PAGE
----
Length of a Leg of a Right Triangle
About Math To Build On ||
On to Naming the Sides ||
Back to the Hypotenuse ||
Finding the Length of a Leg
If you know the lengths of the hypotenuse and one leg and need to know the length of the other leg, the formula for the right triangle can again be rearranged to find the answer. The variable that represents the unknown side will need to be on a side of the formula by itself. Since you are naming the sides, the variable can be either a or b.
The formula needed to find an unknown leg when the other sides are known is:
Notice, as indicated under the square root symbol, that you subtract the square of the length of the known leg from the square of the length of the hypotenuse to find the unknown leg.
Remember: The hypotenuse is always the longest side and therefore the largest number. Because of this, the square of the leg is always subtracted from the square of the hypotenuse.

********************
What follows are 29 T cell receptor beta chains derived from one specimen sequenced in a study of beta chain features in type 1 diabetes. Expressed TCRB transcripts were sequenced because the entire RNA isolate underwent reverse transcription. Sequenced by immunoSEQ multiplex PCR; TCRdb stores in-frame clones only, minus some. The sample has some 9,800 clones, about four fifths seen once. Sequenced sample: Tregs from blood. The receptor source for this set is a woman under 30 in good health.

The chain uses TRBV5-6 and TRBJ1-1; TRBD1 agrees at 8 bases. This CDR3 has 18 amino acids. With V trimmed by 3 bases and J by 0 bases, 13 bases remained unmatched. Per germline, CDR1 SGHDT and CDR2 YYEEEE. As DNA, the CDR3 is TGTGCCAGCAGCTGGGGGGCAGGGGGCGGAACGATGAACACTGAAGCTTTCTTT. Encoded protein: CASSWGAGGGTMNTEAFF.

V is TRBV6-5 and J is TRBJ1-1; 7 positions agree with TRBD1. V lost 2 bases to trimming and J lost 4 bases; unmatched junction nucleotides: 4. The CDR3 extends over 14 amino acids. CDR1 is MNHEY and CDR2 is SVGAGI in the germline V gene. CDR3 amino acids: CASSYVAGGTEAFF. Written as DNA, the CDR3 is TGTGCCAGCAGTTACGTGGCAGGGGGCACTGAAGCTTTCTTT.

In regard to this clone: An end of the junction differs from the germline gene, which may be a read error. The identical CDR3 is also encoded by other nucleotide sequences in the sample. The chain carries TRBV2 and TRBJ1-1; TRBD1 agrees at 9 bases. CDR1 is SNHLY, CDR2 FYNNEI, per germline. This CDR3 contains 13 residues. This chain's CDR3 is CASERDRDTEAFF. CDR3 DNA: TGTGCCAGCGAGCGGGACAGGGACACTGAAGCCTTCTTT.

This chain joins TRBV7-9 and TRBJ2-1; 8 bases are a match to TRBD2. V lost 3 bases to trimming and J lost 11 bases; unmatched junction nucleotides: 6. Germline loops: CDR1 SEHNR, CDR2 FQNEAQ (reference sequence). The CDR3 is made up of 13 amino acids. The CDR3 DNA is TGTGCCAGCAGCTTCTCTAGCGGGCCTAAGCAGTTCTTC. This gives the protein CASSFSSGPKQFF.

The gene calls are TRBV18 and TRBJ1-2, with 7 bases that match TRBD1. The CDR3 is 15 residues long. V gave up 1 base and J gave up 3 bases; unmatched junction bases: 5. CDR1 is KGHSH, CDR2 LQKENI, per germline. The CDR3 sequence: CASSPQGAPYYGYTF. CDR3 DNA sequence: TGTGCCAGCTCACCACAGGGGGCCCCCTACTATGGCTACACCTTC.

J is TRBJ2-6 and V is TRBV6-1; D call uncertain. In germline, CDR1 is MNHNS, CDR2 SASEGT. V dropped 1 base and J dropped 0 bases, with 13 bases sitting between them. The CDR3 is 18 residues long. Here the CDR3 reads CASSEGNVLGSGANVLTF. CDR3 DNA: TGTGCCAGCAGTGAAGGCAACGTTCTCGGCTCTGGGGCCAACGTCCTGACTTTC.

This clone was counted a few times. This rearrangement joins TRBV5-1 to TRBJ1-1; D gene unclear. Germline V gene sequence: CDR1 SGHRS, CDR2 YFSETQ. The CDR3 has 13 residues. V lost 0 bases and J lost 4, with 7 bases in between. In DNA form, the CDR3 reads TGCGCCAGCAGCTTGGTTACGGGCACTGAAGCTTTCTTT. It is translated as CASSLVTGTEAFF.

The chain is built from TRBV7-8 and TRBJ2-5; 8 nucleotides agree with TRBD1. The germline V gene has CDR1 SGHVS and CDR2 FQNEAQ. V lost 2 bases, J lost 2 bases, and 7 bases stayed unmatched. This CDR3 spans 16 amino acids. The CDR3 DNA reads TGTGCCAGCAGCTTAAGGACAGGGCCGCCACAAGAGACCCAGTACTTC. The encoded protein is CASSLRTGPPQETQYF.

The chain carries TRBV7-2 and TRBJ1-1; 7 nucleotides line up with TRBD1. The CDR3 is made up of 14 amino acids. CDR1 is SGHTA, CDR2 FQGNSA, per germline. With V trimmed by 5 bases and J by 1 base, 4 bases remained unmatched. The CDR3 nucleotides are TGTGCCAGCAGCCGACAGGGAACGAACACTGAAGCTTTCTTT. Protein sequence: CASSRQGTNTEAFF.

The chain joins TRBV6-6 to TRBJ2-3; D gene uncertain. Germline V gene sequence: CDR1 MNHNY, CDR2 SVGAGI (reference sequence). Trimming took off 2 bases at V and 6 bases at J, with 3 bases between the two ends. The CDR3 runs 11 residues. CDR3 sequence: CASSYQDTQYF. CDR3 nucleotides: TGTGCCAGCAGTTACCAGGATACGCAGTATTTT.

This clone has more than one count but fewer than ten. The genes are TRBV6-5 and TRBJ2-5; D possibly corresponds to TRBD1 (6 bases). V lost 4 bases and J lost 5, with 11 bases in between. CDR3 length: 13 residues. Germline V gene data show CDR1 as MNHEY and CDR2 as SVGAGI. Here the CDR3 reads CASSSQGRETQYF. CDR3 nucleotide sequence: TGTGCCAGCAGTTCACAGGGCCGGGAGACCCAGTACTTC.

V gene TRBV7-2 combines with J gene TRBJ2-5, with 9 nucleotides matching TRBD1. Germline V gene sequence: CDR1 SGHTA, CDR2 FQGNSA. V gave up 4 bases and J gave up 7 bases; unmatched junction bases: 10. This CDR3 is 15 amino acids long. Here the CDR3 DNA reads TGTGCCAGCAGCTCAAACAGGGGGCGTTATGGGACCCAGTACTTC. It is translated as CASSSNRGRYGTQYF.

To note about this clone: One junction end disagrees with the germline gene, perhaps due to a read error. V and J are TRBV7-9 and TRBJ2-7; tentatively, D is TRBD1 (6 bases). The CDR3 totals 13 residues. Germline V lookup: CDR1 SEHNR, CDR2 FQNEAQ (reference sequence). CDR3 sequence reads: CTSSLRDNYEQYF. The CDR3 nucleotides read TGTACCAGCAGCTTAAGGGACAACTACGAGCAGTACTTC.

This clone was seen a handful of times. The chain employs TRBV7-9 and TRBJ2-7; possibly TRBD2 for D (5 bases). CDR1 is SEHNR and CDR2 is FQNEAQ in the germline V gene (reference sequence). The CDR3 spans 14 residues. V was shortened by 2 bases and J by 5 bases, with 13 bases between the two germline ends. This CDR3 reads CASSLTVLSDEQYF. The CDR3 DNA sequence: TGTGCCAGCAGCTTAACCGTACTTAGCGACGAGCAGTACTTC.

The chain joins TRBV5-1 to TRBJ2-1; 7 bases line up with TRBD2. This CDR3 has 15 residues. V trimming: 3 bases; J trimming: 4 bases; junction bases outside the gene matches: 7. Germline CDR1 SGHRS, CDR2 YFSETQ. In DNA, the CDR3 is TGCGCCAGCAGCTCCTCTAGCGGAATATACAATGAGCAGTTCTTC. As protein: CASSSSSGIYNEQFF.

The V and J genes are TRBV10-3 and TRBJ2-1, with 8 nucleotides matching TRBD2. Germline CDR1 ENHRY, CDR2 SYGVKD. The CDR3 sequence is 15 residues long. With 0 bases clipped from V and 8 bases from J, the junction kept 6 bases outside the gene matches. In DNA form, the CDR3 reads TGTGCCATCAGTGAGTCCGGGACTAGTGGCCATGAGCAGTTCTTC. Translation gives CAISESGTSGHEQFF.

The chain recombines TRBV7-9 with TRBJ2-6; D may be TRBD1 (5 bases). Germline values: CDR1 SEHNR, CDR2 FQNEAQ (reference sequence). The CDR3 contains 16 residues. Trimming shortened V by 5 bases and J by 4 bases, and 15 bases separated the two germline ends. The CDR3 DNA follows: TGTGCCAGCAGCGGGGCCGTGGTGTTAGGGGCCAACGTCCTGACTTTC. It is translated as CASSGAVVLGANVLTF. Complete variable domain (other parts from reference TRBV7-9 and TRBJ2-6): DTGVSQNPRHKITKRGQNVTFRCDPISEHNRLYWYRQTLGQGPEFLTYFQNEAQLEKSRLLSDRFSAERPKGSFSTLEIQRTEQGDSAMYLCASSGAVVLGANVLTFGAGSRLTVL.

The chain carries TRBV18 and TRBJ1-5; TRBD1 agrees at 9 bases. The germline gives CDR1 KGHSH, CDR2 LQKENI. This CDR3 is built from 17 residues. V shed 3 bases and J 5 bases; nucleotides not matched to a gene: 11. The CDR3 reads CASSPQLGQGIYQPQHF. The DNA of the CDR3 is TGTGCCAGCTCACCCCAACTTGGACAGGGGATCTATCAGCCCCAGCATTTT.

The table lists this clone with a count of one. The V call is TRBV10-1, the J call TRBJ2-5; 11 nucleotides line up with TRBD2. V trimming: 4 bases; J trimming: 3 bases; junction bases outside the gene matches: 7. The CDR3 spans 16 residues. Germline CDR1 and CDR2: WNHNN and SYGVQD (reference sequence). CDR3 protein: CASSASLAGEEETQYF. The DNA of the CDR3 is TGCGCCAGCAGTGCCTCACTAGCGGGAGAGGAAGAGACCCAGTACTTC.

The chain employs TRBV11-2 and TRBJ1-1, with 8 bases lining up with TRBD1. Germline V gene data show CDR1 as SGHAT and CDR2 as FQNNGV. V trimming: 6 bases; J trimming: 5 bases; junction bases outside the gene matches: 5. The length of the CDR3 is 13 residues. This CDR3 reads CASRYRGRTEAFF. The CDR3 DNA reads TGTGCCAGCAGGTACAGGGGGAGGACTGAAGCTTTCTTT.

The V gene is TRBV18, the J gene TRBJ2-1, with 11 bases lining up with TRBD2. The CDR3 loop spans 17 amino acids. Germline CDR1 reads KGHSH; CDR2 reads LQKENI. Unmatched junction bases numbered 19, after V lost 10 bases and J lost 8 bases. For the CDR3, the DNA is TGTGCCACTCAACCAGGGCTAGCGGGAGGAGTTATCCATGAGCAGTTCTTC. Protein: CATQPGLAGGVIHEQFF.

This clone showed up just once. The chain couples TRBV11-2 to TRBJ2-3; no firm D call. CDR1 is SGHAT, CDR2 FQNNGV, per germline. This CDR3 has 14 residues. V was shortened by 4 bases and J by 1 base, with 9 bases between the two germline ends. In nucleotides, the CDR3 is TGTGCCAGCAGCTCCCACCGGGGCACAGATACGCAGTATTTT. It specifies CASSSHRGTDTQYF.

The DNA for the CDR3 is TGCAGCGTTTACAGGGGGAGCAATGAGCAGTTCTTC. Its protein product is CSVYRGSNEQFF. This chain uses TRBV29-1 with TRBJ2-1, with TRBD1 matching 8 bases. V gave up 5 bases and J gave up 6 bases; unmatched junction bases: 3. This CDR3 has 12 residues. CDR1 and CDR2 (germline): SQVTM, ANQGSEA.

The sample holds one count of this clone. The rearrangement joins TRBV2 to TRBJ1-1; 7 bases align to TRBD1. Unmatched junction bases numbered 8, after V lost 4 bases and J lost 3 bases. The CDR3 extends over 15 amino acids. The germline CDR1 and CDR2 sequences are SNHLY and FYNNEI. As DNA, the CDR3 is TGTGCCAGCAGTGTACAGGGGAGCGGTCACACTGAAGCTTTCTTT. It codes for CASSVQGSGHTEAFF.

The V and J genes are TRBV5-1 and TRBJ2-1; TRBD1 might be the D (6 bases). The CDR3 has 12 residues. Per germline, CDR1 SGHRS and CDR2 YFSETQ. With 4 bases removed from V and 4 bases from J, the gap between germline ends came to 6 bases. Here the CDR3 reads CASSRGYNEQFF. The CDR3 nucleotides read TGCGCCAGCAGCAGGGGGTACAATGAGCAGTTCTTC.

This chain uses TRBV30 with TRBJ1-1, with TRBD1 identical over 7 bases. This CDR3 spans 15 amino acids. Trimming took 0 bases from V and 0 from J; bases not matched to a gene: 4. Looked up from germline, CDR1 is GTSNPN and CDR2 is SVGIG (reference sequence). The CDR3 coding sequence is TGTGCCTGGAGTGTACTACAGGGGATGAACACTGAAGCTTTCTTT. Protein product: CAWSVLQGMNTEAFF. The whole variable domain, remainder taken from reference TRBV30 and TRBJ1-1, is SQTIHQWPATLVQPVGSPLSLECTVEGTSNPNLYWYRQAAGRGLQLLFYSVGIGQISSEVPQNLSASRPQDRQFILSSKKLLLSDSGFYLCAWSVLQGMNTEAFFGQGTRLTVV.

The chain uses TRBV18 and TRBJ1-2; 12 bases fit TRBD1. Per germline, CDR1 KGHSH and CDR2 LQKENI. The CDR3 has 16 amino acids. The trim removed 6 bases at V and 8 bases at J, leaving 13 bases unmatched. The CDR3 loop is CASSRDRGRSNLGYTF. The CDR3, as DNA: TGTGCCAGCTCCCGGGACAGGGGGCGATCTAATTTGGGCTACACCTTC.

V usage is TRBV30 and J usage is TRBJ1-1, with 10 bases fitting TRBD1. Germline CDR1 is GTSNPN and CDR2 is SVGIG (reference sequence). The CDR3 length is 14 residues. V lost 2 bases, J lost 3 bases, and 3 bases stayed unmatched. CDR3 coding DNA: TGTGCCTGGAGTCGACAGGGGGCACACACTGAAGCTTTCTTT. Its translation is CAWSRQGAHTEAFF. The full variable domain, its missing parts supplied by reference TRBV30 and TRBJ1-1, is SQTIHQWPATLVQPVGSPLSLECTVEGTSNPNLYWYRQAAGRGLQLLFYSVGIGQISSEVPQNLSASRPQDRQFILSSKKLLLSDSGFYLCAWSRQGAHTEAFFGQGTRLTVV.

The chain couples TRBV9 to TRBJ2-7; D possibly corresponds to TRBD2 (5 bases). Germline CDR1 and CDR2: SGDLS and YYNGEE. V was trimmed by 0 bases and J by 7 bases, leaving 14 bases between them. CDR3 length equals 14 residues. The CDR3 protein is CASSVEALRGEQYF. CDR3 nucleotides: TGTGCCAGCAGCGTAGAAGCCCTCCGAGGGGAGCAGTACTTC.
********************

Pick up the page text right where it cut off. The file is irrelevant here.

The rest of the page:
Example: If the length of the hypotenuse is 150 and one of the legs is 90, what is the length of the other leg? Let's say 90 is side b.
Remember: The hypotenuse is always c.
When we put the above numbers into the formula, the calculations look like this.
Third side practice: Find the length of the third side. Convert the numbers with units of measurement to a fraction format. Round the rest of the numbers off to 4 decimal places.
a c a c
(1) 15 20 (7) 8.375 13.5625
(2) 6 1/2" 10 7/16" (8) 32.975' 52.25'
(3) 12 18 (9) 4 16
(4) 6'4" 9'5" (10) 12 7/8" 13"
(5) 88' 100' (11) 5' 10'
(6) 18" 22" (12) 1'0 1/4" 2'
On to Naming the Sides
© 1994- Drexel University. All rights reserved.
Home || The Math Library || Quick Reference || Search || Help
The Math Forum is a research and educational enterprise of the Drexel University School of Education.
Johnny & Margaret Hamilton
Please direct inquiries to firstname.lastname@example.org
10 September 1995
Web page design by Sarah Seastone for the Geometry Forum